Alcohol Abuse and Unusual Abdominal Pain in a 49-Year-Old

Gregory Taylor, DO; Michael Semple, DO; Matthew Warpinski, DO


October 02, 2020


Acute mesenteric vein thrombosis (MVT) is a rare but extremely important cause of mesenteric intestinal ischemia. In this patient, CT of the abdomen/pelvis with intravenous contrast revealed a filling defect that was consistent with acute thrombosis within the superior mesenteric vein (SMV), which extends approximately 3 cm cephalad to the portosplenic confluence. Other associated findings on these images included peripancreatic fat stranding and peripancreatic fluid consistent with acute pancreatitis (Figures 1-3).

Figure 1.

Figure 2.

Figure 3.

Pancreatitis results in a vast spectrum of both arterial and venous complications. The vascular complications involved in pancreatitis are major causes of morbidity and mortality. The venous complications result from thrombosis of the splenic vein and, less commonly, the portal vein and the SMV, as seen in the patient in this case. Prompt recognition is of paramount importance and requires a high index of clinical suspicion because aggressive therapy and anticoagulation can limit progression of the potential devastating consequences.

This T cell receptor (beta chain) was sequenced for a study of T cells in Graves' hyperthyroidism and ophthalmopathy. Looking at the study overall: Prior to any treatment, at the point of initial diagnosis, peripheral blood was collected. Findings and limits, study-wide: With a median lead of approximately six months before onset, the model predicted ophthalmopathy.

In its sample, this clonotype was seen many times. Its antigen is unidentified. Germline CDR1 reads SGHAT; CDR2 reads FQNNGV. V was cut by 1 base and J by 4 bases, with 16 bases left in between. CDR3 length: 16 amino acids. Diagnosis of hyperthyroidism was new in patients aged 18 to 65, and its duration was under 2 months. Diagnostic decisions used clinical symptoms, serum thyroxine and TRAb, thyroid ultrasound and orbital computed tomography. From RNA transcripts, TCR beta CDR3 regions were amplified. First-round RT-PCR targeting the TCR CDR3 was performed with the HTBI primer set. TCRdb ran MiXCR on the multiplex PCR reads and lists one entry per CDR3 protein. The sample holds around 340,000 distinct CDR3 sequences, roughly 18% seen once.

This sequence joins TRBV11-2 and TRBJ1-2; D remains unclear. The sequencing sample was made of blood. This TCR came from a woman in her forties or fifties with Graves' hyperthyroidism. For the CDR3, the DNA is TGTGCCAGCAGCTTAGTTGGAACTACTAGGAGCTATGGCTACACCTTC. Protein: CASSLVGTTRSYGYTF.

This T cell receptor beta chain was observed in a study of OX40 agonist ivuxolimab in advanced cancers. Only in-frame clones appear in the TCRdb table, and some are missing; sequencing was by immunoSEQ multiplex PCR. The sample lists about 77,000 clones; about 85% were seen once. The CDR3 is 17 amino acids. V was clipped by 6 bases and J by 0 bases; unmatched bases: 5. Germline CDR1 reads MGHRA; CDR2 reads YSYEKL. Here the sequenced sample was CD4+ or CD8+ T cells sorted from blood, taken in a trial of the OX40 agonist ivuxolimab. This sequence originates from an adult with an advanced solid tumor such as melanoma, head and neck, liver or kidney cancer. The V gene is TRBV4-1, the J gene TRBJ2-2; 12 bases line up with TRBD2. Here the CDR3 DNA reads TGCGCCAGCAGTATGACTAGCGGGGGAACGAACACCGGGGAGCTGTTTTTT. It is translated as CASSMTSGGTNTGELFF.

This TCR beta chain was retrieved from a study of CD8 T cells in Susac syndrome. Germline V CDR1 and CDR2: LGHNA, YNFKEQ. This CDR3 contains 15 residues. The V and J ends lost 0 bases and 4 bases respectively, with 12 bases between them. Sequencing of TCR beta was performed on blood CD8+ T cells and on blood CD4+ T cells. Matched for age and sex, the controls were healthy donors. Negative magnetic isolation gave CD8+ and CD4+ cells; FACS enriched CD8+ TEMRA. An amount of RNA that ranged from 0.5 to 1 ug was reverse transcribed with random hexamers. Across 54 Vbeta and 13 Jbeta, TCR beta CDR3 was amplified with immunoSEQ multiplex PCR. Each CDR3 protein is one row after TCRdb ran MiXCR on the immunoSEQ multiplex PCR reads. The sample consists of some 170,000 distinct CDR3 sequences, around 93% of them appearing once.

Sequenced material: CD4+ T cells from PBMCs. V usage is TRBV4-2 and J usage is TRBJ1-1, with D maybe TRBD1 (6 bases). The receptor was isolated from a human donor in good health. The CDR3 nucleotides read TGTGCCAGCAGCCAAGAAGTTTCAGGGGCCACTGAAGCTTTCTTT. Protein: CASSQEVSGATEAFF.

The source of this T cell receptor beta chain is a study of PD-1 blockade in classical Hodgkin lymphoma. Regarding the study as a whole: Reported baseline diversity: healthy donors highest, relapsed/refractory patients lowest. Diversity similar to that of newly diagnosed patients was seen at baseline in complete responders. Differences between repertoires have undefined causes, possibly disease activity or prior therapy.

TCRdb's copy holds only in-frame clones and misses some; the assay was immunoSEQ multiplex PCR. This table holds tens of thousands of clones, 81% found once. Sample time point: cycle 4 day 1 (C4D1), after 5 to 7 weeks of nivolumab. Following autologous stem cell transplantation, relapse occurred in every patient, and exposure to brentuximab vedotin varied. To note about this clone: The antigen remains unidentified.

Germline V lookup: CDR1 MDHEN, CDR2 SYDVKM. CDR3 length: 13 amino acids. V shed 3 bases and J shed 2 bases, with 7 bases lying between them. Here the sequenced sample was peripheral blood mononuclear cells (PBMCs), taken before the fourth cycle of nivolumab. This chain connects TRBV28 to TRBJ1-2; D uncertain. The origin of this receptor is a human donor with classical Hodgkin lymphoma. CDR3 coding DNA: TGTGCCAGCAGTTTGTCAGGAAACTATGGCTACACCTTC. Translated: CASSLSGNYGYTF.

Patients with acute pancreatitis can present with portal vein thrombosis, splenic vein thrombosis, or (less commonly) superior MVT. Clinical research has shown that an isolated venous thrombosis to only the SMV, without simultaneous involvement of either the portal vein or the splenic vein, is rare. This vascular complication is important because of the increased risk for mesenteric ischemia and bowel infarction if not recognized.[1]

MVT is considered a rare condition, with only 1 case per 5000-15000 inpatient admissions per year; it accounts for roughly 6%-9% of all cases of acute mesenteric ischemia.[2] In a systematic review of 3692 patients from 1966 to 2002, MVT was the cause of acute mesenteric ischemia in about 3% of patients.[3]


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